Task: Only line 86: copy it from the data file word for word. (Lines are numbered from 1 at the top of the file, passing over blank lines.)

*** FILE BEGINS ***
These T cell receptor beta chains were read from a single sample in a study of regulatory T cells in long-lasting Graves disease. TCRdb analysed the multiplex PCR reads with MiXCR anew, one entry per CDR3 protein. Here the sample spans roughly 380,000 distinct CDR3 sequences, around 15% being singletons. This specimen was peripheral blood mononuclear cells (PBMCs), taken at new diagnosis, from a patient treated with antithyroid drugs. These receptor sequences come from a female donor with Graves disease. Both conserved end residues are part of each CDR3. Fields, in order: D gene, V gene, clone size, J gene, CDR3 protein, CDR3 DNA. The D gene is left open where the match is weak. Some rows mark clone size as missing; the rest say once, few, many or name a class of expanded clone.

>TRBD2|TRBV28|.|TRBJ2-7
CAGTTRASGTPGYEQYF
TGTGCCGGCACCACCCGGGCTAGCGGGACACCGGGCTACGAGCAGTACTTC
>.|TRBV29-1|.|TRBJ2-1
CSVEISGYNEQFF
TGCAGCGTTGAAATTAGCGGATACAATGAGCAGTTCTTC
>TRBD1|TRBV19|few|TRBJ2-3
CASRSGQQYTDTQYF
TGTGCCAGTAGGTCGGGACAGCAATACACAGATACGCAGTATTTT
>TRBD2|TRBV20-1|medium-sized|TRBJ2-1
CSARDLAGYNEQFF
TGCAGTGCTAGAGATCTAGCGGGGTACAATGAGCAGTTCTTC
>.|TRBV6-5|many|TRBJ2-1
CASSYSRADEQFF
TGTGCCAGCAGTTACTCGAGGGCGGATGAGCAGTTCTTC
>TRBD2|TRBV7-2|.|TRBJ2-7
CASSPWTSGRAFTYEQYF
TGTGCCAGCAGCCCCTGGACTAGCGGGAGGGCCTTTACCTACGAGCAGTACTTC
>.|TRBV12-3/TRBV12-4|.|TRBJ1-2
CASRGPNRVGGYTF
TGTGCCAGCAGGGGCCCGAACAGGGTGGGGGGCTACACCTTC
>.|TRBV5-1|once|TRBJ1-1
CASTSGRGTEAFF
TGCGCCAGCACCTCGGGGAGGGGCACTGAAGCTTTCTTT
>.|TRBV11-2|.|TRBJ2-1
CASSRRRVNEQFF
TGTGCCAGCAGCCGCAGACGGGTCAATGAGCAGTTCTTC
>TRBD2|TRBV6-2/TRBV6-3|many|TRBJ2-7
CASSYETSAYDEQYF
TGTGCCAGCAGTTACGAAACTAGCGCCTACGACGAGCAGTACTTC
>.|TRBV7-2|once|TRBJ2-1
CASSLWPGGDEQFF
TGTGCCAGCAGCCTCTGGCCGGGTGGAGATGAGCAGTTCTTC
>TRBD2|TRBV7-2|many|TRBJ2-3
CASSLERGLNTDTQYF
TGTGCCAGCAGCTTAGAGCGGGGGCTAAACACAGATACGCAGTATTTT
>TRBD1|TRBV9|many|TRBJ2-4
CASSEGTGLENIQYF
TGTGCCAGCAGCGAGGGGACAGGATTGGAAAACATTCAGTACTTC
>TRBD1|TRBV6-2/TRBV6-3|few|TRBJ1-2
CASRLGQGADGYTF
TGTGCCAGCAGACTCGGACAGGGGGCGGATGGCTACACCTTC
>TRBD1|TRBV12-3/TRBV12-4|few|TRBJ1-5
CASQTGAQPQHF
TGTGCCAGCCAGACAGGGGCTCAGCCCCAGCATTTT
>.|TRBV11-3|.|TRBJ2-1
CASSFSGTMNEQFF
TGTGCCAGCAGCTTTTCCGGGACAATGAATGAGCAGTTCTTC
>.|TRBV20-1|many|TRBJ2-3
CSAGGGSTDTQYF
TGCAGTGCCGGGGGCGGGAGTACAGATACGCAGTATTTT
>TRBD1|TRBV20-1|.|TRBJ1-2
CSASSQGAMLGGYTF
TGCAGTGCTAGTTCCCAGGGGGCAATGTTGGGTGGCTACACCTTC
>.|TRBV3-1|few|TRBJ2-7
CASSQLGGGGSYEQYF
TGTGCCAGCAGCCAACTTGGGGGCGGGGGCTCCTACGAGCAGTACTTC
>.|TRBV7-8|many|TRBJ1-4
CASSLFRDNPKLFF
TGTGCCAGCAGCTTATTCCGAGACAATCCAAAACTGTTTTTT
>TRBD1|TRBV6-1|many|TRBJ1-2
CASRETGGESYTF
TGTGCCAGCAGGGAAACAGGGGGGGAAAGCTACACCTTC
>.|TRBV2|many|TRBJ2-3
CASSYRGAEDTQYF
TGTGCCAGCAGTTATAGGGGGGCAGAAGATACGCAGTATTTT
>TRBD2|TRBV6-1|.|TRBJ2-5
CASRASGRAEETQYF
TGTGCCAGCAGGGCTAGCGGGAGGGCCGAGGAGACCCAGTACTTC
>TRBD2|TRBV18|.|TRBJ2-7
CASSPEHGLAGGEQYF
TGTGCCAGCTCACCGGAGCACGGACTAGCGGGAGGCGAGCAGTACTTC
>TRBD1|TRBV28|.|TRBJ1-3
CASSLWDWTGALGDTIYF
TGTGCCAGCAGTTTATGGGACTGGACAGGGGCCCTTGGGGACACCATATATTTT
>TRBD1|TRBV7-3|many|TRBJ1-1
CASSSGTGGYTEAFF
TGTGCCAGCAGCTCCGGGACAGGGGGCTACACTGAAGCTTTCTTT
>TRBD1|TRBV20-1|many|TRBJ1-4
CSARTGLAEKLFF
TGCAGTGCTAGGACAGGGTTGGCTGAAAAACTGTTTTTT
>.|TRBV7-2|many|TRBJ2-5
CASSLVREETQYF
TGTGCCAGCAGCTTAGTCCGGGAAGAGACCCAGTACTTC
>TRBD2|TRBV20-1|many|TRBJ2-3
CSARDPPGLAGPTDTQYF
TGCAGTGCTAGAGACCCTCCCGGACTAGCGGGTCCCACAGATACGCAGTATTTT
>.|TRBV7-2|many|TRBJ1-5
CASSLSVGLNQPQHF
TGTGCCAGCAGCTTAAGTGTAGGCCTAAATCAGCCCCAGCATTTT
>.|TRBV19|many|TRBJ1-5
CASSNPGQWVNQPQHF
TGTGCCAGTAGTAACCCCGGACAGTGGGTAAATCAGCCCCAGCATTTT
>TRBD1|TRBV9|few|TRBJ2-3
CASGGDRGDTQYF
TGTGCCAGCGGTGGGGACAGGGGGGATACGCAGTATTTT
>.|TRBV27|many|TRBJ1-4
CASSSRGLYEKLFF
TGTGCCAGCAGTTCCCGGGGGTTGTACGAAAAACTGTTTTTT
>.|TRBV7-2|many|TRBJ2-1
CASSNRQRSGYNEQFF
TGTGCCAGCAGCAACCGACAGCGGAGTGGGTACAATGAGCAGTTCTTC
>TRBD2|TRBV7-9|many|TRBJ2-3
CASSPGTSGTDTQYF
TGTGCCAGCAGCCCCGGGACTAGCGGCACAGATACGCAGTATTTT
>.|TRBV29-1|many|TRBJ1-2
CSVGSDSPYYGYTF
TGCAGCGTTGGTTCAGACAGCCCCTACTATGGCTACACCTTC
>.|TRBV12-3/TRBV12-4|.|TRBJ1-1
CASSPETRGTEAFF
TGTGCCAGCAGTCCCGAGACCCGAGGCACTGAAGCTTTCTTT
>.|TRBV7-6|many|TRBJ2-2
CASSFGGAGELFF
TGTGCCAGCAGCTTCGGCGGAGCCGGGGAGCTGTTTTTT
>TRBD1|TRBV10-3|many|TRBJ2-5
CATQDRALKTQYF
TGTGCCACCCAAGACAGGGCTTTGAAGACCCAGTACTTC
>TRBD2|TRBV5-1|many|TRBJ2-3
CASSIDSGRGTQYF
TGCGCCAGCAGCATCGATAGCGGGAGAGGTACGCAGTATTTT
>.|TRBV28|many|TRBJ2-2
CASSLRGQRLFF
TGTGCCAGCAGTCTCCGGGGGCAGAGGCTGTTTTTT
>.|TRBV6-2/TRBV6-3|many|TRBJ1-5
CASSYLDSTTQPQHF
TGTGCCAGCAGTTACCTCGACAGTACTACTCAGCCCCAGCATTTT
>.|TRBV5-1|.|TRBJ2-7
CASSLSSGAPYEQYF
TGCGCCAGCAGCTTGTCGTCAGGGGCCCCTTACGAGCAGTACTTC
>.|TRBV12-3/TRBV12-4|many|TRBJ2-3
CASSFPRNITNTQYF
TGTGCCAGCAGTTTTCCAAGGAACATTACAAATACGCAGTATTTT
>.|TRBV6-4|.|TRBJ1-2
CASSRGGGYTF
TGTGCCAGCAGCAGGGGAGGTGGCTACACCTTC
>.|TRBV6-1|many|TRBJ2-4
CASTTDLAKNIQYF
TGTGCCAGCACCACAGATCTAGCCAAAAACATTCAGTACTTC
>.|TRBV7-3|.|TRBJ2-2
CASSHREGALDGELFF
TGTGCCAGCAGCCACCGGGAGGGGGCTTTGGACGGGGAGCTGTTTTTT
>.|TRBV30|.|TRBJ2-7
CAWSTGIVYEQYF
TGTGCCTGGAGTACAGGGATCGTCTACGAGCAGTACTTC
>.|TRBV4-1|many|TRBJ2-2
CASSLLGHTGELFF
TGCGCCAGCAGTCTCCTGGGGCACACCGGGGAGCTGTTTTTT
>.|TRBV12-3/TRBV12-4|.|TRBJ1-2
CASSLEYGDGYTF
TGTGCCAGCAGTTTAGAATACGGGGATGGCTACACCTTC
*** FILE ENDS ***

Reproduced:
>TRBD2|TRBV20-1|many|TRBJ2-3